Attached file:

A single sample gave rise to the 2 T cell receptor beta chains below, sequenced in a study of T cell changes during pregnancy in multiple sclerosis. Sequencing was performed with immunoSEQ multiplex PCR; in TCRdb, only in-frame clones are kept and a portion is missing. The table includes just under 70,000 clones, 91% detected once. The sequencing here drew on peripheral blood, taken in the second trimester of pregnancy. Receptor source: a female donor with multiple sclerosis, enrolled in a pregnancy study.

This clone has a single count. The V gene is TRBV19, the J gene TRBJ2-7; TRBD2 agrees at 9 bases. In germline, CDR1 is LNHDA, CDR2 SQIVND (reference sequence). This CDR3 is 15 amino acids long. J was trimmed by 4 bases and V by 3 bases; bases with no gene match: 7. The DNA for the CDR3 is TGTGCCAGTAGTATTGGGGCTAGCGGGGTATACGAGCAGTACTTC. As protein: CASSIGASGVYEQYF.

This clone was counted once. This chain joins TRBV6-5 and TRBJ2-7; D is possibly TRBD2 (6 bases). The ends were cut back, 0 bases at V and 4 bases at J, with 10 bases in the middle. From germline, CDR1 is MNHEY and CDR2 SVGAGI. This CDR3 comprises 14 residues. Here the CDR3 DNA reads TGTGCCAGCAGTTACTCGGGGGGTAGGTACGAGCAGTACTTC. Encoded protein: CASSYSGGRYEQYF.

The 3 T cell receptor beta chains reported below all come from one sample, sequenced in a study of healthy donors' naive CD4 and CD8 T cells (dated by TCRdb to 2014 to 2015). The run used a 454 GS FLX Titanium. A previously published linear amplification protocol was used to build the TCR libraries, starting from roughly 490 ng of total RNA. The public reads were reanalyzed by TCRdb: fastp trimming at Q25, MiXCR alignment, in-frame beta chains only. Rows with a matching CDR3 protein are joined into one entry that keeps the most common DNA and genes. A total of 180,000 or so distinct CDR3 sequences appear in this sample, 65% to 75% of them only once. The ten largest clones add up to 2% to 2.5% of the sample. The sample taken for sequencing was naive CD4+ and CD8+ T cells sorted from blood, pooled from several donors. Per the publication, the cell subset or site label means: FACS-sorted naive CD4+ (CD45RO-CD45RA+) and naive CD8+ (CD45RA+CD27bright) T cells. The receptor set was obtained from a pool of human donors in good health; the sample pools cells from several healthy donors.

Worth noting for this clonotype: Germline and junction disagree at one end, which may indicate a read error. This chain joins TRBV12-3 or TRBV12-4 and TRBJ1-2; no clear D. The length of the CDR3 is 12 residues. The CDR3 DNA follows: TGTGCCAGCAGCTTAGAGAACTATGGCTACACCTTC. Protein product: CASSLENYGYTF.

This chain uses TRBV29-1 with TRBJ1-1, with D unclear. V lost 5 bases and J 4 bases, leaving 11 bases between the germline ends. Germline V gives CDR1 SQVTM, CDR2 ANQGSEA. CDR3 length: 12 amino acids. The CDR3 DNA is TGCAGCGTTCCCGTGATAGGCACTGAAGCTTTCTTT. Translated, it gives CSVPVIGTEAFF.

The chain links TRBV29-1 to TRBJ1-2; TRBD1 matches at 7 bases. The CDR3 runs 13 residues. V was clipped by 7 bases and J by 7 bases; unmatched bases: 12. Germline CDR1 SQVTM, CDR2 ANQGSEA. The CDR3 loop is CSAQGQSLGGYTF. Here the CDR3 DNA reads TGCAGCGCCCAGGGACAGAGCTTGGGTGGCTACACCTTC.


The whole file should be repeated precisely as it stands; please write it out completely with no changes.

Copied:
A single sample gave rise to the 2 T cell receptor beta chains below, sequenced in a study of T cell changes during pregnancy in multiple sclerosis. Sequencing was performed with immunoSEQ multiplex PCR; in TCRdb, only in-frame clones are kept and a portion is missing. The table includes just under 70,000 clones, 91% detected once. The sequencing here drew on peripheral blood, taken in the second trimester of pregnancy. Receptor source: a female donor with multiple sclerosis, enrolled in a pregnancy study.

This clone has a single count. The V gene is TRBV19, the J gene TRBJ2-7; TRBD2 agrees at 9 bases. In germline, CDR1 is LNHDA, CDR2 SQIVND (reference sequence). This CDR3 is 15 amino acids long. J was trimmed by 4 bases and V by 3 bases; bases with no gene match: 7. The DNA for the CDR3 is TGTGCCAGTAGTATTGGGGCTAGCGGGGTATACGAGCAGTACTTC. As protein: CASSIGASGVYEQYF.

This clone was counted once. This chain joins TRBV6-5 and TRBJ2-7; D is possibly TRBD2 (6 bases). The ends were cut back, 0 bases at V and 4 bases at J, with 10 bases in the middle. From germline, CDR1 is MNHEY and CDR2 SVGAGI. This CDR3 comprises 14 residues. Here the CDR3 DNA reads TGTGCCAGCAGTTACTCGGGGGGTAGGTACGAGCAGTACTTC. Encoded protein: CASSYSGGRYEQYF.

The 3 T cell receptor beta chains reported below all come from one sample, sequenced in a study of healthy donors' naive CD4 and CD8 T cells (dated by TCRdb to 2014 to 2015). The run used a 454 GS FLX Titanium. A previously published linear amplification protocol was used to build the TCR libraries, starting from roughly 490 ng of total RNA. The public reads were reanalyzed by TCRdb: fastp trimming at Q25, MiXCR alignment, in-frame beta chains only. Rows with a matching CDR3 protein are joined into one entry that keeps the most common DNA and genes. A total of 180,000 or so distinct CDR3 sequences appear in this sample, 65% to 75% of them only once. The ten largest clones add up to 2% to 2.5% of the sample. The sample taken for sequencing was naive CD4+ and CD8+ T cells sorted from blood, pooled from several donors. Per the publication, the cell subset or site label means: FACS-sorted naive CD4+ (CD45RO-CD45RA+) and naive CD8+ (CD45RA+CD27bright) T cells. The receptor set was obtained from a pool of human donors in good health; the sample pools cells from several healthy donors.

Worth noting for this clonotype: Germline and junction disagree at one end, which may indicate a read error. This chain joins TRBV12-3 or TRBV12-4 and TRBJ1-2; no clear D. The length of the CDR3 is 12 residues. The CDR3 DNA follows: TGTGCCAGCAGCTTAGAGAACTATGGCTACACCTTC. Protein product: CASSLENYGYTF.

This chain uses TRBV29-1 with TRBJ1-1, with D unclear. V lost 5 bases and J 4 bases, leaving 11 bases between the germline ends. Germline V gives CDR1 SQVTM, CDR2 ANQGSEA. CDR3 length: 12 amino acids. The CDR3 DNA is TGCAGCGTTCCCGTGATAGGCACTGAAGCTTTCTTT. Translated, it gives CSVPVIGTEAFF.

The chain links TRBV29-1 to TRBJ1-2; TRBD1 matches at 7 bases. The CDR3 runs 13 residues. V was clipped by 7 bases and J by 7 bases; unmatched bases: 12. Germline CDR1 SQVTM, CDR2 ANQGSEA. The CDR3 loop is CSAQGQSLGGYTF. Here the CDR3 DNA reads TGCAGCGCCCAGGGACAGAGCTTGGGTGGCTACACCTTC.